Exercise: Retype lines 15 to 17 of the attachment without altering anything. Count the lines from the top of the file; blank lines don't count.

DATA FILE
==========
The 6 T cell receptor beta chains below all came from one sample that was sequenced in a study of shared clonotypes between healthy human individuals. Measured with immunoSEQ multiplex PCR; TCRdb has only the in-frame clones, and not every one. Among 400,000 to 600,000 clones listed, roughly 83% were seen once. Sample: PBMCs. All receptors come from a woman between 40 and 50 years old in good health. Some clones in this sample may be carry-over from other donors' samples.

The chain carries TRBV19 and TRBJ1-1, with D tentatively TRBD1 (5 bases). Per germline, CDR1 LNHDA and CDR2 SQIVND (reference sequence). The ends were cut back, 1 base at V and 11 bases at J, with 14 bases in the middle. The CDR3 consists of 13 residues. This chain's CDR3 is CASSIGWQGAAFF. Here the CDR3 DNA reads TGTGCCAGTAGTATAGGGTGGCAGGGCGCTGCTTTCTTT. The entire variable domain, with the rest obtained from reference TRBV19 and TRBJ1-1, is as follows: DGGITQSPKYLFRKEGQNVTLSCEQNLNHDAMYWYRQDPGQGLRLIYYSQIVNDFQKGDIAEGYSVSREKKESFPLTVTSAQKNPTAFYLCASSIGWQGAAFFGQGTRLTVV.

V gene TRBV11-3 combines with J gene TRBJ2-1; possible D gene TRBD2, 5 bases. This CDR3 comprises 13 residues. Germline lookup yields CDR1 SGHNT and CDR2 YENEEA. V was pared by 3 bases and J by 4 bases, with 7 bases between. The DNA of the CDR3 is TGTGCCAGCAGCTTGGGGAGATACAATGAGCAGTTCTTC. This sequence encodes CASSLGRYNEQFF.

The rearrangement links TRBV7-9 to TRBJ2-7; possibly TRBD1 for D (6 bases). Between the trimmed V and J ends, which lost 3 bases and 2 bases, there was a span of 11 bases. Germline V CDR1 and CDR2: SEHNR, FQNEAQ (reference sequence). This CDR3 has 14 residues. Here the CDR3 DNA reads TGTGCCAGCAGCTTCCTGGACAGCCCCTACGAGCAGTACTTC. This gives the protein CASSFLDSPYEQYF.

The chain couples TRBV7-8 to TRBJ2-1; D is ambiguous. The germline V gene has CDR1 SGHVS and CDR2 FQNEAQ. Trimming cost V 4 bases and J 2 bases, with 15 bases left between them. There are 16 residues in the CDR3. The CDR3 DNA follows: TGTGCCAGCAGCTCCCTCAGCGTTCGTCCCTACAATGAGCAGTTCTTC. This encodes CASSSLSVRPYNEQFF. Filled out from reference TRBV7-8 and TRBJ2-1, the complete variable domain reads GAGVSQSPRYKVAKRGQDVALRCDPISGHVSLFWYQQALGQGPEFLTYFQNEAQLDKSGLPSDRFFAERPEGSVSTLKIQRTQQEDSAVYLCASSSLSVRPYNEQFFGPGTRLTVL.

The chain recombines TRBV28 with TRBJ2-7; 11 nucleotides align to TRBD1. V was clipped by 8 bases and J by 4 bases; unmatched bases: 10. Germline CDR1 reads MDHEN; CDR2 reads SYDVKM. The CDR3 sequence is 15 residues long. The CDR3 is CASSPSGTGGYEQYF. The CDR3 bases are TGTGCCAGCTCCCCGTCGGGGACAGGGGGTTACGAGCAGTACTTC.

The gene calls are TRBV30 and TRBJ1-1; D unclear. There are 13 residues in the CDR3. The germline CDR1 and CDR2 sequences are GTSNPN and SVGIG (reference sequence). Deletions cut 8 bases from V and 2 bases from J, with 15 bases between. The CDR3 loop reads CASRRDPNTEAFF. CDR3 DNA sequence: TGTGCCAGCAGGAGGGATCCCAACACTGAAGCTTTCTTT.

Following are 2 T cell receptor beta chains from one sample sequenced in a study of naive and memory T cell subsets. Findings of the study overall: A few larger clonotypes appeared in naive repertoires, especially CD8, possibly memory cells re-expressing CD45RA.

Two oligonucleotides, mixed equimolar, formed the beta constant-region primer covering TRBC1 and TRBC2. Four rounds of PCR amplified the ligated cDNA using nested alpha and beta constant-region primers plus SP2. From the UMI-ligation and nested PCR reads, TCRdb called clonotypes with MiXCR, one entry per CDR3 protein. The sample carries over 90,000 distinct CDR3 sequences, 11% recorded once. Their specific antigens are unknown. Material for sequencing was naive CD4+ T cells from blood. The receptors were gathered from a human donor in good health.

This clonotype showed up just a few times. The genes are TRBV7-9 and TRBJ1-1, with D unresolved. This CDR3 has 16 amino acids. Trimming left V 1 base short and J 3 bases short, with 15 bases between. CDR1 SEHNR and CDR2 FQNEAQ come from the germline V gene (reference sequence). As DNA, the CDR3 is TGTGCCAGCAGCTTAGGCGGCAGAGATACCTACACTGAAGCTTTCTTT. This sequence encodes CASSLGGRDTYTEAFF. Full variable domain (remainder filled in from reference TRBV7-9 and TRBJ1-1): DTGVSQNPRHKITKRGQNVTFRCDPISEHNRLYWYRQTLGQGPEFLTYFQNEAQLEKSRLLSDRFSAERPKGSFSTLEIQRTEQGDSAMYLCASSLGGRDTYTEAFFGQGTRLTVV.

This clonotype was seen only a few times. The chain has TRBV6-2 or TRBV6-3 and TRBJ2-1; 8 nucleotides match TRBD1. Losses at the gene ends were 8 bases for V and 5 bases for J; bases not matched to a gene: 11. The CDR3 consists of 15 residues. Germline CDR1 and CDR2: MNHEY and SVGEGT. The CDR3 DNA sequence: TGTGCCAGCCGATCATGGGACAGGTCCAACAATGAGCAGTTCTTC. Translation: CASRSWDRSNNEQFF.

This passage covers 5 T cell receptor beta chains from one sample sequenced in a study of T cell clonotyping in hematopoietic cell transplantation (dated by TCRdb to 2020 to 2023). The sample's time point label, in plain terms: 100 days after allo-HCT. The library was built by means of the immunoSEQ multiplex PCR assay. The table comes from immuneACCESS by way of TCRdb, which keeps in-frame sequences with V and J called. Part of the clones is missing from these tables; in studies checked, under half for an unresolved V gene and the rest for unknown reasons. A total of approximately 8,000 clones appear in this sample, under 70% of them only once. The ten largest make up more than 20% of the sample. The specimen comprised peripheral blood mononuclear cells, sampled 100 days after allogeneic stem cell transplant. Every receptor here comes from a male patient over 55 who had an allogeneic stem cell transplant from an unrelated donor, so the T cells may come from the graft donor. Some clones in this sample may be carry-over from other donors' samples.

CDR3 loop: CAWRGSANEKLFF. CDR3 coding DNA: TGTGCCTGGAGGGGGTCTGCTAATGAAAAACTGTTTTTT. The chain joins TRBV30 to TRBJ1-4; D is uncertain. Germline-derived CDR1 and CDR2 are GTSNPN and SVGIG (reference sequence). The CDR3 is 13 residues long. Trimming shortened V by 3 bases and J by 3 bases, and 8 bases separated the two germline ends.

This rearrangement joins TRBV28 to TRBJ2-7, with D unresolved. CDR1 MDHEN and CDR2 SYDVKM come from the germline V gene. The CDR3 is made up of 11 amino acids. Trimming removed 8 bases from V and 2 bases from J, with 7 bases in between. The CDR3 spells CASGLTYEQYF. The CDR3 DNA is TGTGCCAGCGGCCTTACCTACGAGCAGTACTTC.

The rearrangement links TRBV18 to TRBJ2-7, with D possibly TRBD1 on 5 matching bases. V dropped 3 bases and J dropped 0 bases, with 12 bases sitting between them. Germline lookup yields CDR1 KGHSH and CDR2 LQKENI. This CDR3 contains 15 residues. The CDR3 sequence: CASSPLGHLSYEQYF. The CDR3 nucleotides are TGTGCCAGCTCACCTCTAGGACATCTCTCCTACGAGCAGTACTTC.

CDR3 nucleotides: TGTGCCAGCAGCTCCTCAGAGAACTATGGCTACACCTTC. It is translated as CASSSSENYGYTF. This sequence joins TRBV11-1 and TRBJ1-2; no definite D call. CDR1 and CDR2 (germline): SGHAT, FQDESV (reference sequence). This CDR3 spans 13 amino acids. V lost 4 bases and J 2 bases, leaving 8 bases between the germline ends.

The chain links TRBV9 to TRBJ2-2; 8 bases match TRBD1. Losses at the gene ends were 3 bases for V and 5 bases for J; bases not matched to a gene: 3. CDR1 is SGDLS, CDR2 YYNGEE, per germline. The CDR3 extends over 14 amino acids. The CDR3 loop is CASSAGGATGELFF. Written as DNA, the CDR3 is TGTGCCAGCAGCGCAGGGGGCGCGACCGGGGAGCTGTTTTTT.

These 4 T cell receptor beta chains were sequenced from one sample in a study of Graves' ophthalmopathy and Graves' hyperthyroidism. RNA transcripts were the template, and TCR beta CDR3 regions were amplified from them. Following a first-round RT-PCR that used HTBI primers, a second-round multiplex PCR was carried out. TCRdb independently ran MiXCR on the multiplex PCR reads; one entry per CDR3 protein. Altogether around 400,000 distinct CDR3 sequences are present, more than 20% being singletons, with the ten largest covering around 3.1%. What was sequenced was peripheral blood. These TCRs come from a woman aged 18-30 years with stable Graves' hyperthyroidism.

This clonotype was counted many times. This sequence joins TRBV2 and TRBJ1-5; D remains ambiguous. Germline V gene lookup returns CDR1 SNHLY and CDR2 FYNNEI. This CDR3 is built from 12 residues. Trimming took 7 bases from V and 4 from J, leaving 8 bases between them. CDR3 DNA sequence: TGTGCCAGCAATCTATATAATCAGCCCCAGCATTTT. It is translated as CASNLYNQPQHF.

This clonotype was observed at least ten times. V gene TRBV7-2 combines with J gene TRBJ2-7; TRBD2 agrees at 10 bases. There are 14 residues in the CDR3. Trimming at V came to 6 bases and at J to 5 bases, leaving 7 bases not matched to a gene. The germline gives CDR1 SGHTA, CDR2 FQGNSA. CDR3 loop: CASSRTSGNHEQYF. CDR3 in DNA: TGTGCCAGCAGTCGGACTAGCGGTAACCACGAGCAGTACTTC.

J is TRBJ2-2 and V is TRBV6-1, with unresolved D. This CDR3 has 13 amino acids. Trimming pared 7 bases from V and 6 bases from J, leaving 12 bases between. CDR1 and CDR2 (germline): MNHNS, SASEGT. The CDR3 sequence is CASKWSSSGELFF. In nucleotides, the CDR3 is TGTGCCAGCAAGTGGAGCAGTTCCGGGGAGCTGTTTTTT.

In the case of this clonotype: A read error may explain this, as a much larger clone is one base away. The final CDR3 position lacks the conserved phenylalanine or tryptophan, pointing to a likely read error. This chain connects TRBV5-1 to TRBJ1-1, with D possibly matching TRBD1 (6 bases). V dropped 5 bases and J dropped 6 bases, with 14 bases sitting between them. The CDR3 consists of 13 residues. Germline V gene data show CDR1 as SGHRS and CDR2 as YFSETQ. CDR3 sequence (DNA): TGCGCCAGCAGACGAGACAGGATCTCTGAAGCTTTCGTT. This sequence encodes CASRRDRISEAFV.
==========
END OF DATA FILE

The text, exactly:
The rearrangement links TRBV18 to TRBJ2-7, with D possibly TRBD1 on 5 matching bases. V dropped 3 bases and J dropped 0 bases, with 12 bases sitting between them. Germline lookup yields CDR1 KGHSH and CDR2 LQKENI. This CDR3 contains 15 residues. The CDR3 sequence: CASSPLGHLSYEQYF. The CDR3 nucleotides are TGTGCCAGCTCACCTCTAGGACATCTCTCCTACGAGCAGTACTTC.

CDR3 nucleotides: TGTGCCAGCAGCTCCTCAGAGAACTATGGCTACACCTTC. It is translated as CASSSSENYGYTF. This sequence joins TRBV11-1 and TRBJ1-2; no definite D call. CDR1 and CDR2 (germline): SGHAT, FQDESV (reference sequence). This CDR3 spans 13 amino acids. V lost 4 bases and J 2 bases, leaving 8 bases between the germline ends.

The chain links TRBV9 to TRBJ2-2; 8 bases match TRBD1. Losses at the gene ends were 3 bases for V and 5 bases for J; bases not matched to a gene: 3. CDR1 is SGDLS, CDR2 YYNGEE, per germline. The CDR3 extends over 14 amino acids. The CDR3 loop is CASSAGGATGELFF. Written as DNA, the CDR3 is TGTGCCAGCAGCGCAGGGGGCGCGACCGGGGAGCTGTTTTTT.